NATIONWIDE — In response to Zoom’s announcement that it would create the position of Chief Diversity Officer, a core demand in Color Of Change’s negotiations with the video conferencing company, and hire Damien Hooper-Campbell to fill the role, Color Of Change Campaign Director Jade Magnus Ogunnaike issued the following statement:
“Hiring a Chief Diversity Officer is an important first step, and reflects the impact of the thousands of Color Of Change members who demanded real reforms from Zoom after a spate of racist cyber terrorism threatened our safety online. But today’s announcement is just the beginning of a course-correction toward becoming a platform that actively protects Black people.
Our hope is that with the introduction of a Chief Diversity Officer, Zoom can move forward with a specific plan to combat racial harassment on the platform, offer a formal apology to victims, and implement a requirement that all users affirm a community commitment to keep the platform a safe space, regardless of race, religion, national origin, ethnicity, disability, sex, gender identity, sexual orientation, or age. As work, education, and social gatherings remain online for the foreseeable future, Zoom must prioritize implementing corporate policies to combat harassment.”
On April 10, Color Of Change met with Lynn Haaland, Zoom’s Global Risk and Compliance Officer to discuss demands for a racial harassment policy to protect Black users and other vulnerable groups using the service.
Advocacy organizations that are clients of Zoom signed on to a letter from Color Of Change calling on the company to adopt the racial justice organization’s demands. Groups that have signed on include: Asian Americans Advancing Justice; Carbo Strategic Consulting; Coworker.org; Fix Democracy First; Free Press; Fight for the Future; Georgia Coalition for the People’s Agenda; Indivisible Kansas City; Media Democracy Fund; MediaJustice; Media Matters for America; MomsRising; Muslim Advocates; National Hispanic Media Coalition; National LGBTQ Task Force; Open MIC; Progressive Turnout Project;Public Knowledge; ReThink Media; Sikh American Legal Defense and Education Fund; Wellspring Philanthropic Fund; and WITNESS.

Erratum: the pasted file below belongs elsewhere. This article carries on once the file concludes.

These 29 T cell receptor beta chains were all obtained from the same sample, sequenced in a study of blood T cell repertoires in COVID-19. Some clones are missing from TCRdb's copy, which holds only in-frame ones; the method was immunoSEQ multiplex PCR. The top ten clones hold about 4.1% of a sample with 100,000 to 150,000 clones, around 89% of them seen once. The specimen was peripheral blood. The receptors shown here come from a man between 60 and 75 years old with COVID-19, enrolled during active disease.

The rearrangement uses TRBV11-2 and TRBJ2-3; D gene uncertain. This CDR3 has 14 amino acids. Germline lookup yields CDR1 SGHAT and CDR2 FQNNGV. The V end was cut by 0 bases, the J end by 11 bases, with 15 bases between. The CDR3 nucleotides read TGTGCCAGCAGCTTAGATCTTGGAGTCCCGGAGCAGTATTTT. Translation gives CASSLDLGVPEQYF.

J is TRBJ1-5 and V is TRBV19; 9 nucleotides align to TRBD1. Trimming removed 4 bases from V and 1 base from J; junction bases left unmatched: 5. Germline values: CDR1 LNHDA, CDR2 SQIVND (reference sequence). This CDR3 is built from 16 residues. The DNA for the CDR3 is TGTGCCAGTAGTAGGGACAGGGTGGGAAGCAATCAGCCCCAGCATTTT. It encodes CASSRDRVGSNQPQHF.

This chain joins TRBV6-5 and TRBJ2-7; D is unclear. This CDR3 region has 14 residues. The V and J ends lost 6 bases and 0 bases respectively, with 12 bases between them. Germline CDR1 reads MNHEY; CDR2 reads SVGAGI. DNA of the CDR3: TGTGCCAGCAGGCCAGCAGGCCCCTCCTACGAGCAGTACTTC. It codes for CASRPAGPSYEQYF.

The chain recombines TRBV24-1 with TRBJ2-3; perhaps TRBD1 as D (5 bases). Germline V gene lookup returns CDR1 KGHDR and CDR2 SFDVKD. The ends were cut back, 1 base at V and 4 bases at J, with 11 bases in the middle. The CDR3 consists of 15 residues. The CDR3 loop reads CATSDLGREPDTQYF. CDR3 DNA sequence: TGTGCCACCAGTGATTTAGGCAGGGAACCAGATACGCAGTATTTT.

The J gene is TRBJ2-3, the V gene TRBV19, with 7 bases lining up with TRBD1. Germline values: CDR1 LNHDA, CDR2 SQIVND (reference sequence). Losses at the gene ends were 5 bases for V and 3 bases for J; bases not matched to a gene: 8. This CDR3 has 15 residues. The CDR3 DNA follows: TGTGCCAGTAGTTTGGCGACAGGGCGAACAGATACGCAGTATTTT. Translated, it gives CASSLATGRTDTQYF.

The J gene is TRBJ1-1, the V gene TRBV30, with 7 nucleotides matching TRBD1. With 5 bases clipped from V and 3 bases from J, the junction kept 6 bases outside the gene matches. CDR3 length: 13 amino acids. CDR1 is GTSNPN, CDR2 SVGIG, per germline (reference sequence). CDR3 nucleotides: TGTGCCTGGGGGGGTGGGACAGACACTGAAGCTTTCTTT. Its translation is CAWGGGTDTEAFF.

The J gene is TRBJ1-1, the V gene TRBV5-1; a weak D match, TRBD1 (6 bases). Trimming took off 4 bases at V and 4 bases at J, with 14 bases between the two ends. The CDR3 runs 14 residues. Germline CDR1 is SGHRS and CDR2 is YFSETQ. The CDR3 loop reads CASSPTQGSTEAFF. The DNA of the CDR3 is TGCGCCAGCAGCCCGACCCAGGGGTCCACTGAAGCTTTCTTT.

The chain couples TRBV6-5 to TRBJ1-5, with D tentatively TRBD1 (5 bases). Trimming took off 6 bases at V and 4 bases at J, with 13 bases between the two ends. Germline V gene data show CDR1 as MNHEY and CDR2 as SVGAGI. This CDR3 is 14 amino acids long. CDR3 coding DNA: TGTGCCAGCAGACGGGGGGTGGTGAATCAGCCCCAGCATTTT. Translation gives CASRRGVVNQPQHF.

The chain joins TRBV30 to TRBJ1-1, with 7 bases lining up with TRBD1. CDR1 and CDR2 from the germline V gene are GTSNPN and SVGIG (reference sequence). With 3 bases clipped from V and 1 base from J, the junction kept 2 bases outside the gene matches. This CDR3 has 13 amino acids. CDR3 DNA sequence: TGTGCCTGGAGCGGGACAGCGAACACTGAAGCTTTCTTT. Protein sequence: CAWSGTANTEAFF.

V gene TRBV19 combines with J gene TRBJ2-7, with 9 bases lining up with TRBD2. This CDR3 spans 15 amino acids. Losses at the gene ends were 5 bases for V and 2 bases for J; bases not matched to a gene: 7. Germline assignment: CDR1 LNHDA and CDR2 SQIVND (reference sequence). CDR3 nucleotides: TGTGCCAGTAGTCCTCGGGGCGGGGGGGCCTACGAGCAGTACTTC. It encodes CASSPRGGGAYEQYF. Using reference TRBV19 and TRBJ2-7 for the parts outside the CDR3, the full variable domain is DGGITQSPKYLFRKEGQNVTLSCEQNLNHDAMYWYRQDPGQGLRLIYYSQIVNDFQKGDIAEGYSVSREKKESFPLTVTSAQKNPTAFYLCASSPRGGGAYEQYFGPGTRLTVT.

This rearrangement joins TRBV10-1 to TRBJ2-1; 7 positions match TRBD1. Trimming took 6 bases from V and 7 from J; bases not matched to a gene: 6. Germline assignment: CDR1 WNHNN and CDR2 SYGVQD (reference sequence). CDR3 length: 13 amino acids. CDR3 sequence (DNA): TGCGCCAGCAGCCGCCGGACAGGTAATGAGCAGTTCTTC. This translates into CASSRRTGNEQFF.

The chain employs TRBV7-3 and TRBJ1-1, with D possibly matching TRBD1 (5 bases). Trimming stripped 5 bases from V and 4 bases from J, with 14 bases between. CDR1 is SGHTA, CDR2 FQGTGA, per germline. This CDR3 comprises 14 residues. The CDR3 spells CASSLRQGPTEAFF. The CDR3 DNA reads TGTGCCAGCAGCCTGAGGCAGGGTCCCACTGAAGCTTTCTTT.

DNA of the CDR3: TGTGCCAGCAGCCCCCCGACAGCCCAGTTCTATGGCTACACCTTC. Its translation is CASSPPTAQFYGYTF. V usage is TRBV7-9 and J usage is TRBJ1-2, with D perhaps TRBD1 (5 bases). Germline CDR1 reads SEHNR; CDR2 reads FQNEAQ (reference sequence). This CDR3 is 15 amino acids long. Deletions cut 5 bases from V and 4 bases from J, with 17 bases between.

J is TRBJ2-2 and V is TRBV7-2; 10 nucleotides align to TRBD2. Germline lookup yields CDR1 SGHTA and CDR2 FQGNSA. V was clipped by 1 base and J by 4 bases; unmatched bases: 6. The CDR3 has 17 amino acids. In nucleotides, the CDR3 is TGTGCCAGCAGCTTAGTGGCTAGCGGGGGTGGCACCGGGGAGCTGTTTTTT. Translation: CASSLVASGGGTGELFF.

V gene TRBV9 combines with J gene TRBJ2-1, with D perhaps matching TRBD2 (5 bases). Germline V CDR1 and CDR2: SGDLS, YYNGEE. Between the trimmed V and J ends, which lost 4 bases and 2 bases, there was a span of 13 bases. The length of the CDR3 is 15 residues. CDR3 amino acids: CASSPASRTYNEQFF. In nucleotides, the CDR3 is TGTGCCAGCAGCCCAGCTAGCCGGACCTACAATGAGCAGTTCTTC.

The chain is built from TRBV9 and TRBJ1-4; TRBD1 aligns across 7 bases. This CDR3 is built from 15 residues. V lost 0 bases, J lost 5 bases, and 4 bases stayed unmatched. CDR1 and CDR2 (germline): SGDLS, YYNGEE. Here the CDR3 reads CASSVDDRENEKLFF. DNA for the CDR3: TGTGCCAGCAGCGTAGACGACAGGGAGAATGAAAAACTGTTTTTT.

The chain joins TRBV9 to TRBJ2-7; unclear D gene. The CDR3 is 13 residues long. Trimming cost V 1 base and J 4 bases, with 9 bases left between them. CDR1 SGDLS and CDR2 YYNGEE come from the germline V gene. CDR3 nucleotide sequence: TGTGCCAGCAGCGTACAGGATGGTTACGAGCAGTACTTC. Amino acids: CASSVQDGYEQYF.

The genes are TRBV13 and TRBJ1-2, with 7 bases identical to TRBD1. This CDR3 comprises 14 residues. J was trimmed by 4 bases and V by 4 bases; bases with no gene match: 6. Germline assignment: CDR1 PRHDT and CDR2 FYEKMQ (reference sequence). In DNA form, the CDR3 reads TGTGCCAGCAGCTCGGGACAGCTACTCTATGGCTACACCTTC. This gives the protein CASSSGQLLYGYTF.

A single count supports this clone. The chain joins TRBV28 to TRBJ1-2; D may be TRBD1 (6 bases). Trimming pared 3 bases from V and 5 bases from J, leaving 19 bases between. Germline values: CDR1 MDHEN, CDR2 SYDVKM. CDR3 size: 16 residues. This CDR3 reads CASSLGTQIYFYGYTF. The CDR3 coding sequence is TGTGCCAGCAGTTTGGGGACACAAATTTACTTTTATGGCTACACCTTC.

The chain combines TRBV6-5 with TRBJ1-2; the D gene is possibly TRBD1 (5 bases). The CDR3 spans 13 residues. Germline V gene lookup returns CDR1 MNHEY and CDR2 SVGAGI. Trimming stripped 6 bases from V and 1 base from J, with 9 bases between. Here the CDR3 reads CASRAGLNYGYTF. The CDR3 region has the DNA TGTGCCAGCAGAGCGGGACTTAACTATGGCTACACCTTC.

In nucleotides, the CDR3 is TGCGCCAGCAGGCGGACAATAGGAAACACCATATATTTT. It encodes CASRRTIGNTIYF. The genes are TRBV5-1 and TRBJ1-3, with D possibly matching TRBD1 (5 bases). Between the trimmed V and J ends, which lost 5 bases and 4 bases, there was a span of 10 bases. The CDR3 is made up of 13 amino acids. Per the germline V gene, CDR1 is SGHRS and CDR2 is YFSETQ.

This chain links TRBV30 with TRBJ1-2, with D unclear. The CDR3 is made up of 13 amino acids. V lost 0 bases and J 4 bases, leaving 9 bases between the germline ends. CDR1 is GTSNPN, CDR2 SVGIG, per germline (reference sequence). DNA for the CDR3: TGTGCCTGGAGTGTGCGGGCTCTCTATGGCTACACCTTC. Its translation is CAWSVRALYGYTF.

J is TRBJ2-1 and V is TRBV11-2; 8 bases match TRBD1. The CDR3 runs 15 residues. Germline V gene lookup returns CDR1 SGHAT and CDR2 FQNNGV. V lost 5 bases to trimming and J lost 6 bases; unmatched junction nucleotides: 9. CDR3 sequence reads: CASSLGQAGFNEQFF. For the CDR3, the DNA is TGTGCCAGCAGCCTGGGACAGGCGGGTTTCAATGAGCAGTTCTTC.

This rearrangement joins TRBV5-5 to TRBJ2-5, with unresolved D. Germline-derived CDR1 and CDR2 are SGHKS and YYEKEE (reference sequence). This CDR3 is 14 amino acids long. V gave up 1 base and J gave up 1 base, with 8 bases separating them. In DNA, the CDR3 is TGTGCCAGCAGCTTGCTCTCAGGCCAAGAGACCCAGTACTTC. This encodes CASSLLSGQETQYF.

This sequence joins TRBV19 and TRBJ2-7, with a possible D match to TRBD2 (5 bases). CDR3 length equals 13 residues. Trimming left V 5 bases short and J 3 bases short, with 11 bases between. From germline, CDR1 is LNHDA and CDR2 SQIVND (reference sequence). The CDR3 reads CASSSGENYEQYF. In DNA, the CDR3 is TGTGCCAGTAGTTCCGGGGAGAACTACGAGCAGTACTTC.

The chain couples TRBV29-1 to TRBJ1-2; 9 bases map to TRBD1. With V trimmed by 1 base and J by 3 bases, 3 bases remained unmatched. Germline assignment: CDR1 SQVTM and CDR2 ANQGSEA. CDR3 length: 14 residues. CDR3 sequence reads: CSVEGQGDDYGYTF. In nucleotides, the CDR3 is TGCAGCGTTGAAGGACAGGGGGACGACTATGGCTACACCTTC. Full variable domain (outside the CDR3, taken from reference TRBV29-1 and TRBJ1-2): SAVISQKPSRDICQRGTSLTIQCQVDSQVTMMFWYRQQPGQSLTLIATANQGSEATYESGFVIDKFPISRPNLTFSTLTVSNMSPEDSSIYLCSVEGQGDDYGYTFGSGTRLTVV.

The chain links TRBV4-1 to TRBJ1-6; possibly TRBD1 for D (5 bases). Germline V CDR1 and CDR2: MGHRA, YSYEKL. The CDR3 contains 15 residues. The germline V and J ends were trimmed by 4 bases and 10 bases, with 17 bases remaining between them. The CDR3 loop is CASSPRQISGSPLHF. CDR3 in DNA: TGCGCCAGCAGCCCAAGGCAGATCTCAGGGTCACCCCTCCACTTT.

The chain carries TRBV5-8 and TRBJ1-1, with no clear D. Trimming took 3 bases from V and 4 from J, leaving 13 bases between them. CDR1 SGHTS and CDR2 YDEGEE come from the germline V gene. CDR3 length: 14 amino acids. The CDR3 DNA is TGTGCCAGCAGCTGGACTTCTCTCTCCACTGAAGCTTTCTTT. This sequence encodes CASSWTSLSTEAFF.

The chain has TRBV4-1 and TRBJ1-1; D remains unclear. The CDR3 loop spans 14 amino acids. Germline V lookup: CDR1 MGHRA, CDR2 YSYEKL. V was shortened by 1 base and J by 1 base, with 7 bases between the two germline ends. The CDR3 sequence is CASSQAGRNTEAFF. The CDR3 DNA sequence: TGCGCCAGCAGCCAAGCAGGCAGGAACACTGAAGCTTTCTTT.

Zoom’s response to attacks on Black users and users from vulnerable groups has indicated a glaring absence of attention to anti-harassment policies. The company initially tried to downplay the harassment, putting the onus on impacted users and referring to its guide on “party crashers” — rather than address that its own security failures led to the cyber attacks. Zoom has since changed the name of its guide, following the creation of a petition on Color Of Change’s member platform, Organize For.
Color Of Change has a long history of winning accountability on civil rights and racial justice policies from leading technology companies. The group has pushed Facebook to make its civil rights audit publicly available, drawn attention to Twitter, Google, and Facebook for the misinformation on their platforms, and succeeded in getting payment services to stop processing funding for white supremacists. Most recently, Color Of Change pressured major wedding planning platforms to stop promoting the romantic depictions of former slave plantations.